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Forests 2013, 4(4), 1141-1157; doi:10.3390/f4041141
Article

White Spruce Plantations on Abandoned Agricultural Land: Are They More Effective as C Sinks than Natural Succession?

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Received: 16 October 2013; in revised form: 21 November 2013 / Accepted: 3 December 2013 / Published: 11 December 2013
(This article belongs to the Special Issue Forest and Wood Vegetation Carbon Stores and Sequestration)
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Abstract: The objective of this study was to compare organic carbon (C) accumulation in plantations (PL) and natural succession (NS) established on fallow lands along a 50-year chronosequence in the eastern mixed forest subzone of Quebec (Canada). Above- and below-ground woody biomass were estimated from vegetation measurement surveys, and litter and soil (0–50 cm depth) C from samplings. At the year of abandonment, total C content of both PL and NS sites averaged 100 ± 13 Mg C ha−1. Over 50 years, total C content doubled on NS sites and tripled on PL sites (217.9 ± 28.7 vs. 285.7 ± 31.0 Mg ha−1) with respect to fallow land. On NS sites, the new C stocks accumulated entirely in the vegetation. On PL sites, C accumulated mostly in the vegetation and to a lesser extent in the litter, whereas it decreased by a third in the soil. As a result, the net C accumulation rate was 1.7 ± 0.7 Mg ha−1 yr−1 greater on PL sites than on NS sites over 50 years. By the 23rd year, PL sites became greater net C sinks than NS sites in the fallow lands of the study area, even with the loss of soil C.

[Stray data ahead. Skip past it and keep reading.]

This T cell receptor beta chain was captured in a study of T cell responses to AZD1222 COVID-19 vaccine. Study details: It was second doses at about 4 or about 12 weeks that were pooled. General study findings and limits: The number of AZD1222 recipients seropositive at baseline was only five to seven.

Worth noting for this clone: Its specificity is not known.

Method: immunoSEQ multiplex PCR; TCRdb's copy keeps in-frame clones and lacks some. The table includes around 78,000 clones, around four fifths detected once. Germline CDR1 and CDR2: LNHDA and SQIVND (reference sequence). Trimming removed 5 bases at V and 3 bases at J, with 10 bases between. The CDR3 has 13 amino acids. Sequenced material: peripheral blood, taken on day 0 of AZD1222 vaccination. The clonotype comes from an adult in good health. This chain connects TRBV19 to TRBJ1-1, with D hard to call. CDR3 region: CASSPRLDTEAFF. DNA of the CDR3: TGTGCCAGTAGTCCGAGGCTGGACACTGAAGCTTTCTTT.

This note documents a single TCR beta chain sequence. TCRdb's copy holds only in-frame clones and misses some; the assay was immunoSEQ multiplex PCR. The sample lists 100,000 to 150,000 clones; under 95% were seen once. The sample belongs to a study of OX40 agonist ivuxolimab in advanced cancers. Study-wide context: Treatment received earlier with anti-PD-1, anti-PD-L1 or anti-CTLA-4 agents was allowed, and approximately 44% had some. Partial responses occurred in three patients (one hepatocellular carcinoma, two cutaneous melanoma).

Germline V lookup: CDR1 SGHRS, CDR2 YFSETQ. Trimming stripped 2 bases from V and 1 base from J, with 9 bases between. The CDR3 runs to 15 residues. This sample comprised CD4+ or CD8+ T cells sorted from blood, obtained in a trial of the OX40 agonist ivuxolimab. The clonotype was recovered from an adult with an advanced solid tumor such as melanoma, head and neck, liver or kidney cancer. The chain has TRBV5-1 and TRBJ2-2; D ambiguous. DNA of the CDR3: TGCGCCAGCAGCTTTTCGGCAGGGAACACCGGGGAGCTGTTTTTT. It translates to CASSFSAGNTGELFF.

Keywords: forest carbon sequestration; afforestation; white spruce; plantations; natural succession; abandoned agricultural land forest carbon sequestration; afforestation; white spruce; plantations; natural succession; abandoned agricultural land
This is an open access article distributed under the Creative Commons Attribution License which permits unrestricted use, distribution, and reproduction in any medium, provided the original work is properly cited.

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MDPI and ACS Style

Tremblay, S.; Ouimet, R. White Spruce Plantations on Abandoned Agricultural Land: Are They More Effective as C Sinks than Natural Succession? Forests 2013, 4, 1141-1157.

AMA Style

Tremblay S, Ouimet R. White Spruce Plantations on Abandoned Agricultural Land: Are They More Effective as C Sinks than Natural Succession? Forests. 2013; 4(4):1141-1157.

Chicago/Turabian Style

Tremblay, Sylvie; Ouimet, Rock. 2013. "White Spruce Plantations on Abandoned Agricultural Land: Are They More Effective as C Sinks than Natural Succession?" Forests 4, no. 4: 1141-1157.


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